SigNoz is a full-stack open source APM that you can use for log mangement. SigNoz uses a columnar database ClickHouse to store logs, which is very efficient at ingesting and storing logs data. Columnar databases like ClickHouse are very effective in storing log data and making it available for analysis.

In this section, we will see how to configure syslog to be sent to SigNoz. But before that, let’s install SigNoz.

Installing SigNoz​

SigNoz may be installed in three simple steps on macOS or Linux PCs using a simple install script.

Docker Engine is installed automatically on Linux by the installation script. However, before running the setup script on macOS, you must manually install Docker Engine.

git clone -b main https://github.com/SigNoz/signoz.git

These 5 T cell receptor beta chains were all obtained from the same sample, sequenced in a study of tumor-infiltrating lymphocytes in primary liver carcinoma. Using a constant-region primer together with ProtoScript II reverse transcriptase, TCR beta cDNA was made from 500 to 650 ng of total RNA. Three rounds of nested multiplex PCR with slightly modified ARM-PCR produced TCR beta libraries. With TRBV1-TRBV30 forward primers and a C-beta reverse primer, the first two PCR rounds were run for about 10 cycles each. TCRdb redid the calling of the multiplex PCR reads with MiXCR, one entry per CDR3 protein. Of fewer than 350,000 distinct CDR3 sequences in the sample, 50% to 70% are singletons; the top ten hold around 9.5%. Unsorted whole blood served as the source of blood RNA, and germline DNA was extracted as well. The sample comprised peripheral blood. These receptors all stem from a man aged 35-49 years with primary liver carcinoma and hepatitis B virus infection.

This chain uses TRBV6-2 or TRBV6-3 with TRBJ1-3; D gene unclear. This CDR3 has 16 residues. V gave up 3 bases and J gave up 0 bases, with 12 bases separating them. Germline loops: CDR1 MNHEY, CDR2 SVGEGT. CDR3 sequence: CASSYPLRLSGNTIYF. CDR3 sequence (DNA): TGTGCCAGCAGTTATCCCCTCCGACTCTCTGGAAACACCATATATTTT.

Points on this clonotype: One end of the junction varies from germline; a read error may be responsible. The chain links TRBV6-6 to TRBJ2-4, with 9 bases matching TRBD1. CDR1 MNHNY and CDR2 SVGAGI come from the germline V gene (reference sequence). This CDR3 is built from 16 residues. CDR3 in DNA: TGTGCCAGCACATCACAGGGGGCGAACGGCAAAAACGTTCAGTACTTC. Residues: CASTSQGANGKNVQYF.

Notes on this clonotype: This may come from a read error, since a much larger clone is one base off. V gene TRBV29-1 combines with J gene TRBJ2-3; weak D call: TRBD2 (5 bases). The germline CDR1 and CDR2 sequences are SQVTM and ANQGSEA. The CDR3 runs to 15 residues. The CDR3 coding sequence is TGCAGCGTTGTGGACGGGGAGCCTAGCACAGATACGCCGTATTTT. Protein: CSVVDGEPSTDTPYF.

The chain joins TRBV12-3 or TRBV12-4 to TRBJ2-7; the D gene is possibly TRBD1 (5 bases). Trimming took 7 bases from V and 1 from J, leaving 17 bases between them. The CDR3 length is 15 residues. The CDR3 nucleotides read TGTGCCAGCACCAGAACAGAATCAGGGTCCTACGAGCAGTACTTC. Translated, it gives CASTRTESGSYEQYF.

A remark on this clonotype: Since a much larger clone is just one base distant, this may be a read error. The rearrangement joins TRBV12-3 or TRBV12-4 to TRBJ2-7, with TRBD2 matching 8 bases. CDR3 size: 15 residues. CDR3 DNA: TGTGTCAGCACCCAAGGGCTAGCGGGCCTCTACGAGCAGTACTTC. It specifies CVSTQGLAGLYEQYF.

cd signoz/deploy/
./install.sh

You can visit the documentation for instructions on how to install SigNoz using Docker Swarm and Helm Charts.

Deployment Docs

Sending Syslogs to SigNoz​

You can consult how to collect syslog logs on SigNoz here. For our sample application, let’s see how to send syslog to SigNoz.

Now, let's get our earlier Python script:

import logging
from logging.handlers import SysLogHandler

logger = logging.getLogger(__name__)
logger.setLevel(logging.DEBUG)
handler = SysLogHandler(
facility=SysLogHandler.LOG_DAEMON,
address='/dev/log'
)
logger.addHandler(handler)
logger.debug('Sending a log message through SysLogHandler!')

And head over to the SigNoz dashboard after you run that script. If you're running it from your local host, go to http://localhost:3301/logs endpoint and search for a keyword like 'SysLogHandler'.

You can now see the log on the dashboard like the following:

Syslog collected in SigNoz
Syslog collected in SigNoz

The logs are available with a breakdown showing the hostname of where the syslog is coming from and the severity of that log (in this case, it's a debug message):

Syslog with different field liks id, hostname, severity_text, etc.
Syslog with different field liks id, hostname, severity_text, etc.

If you want to access all the snippet codes we discussed, you can visit this GitHub repo.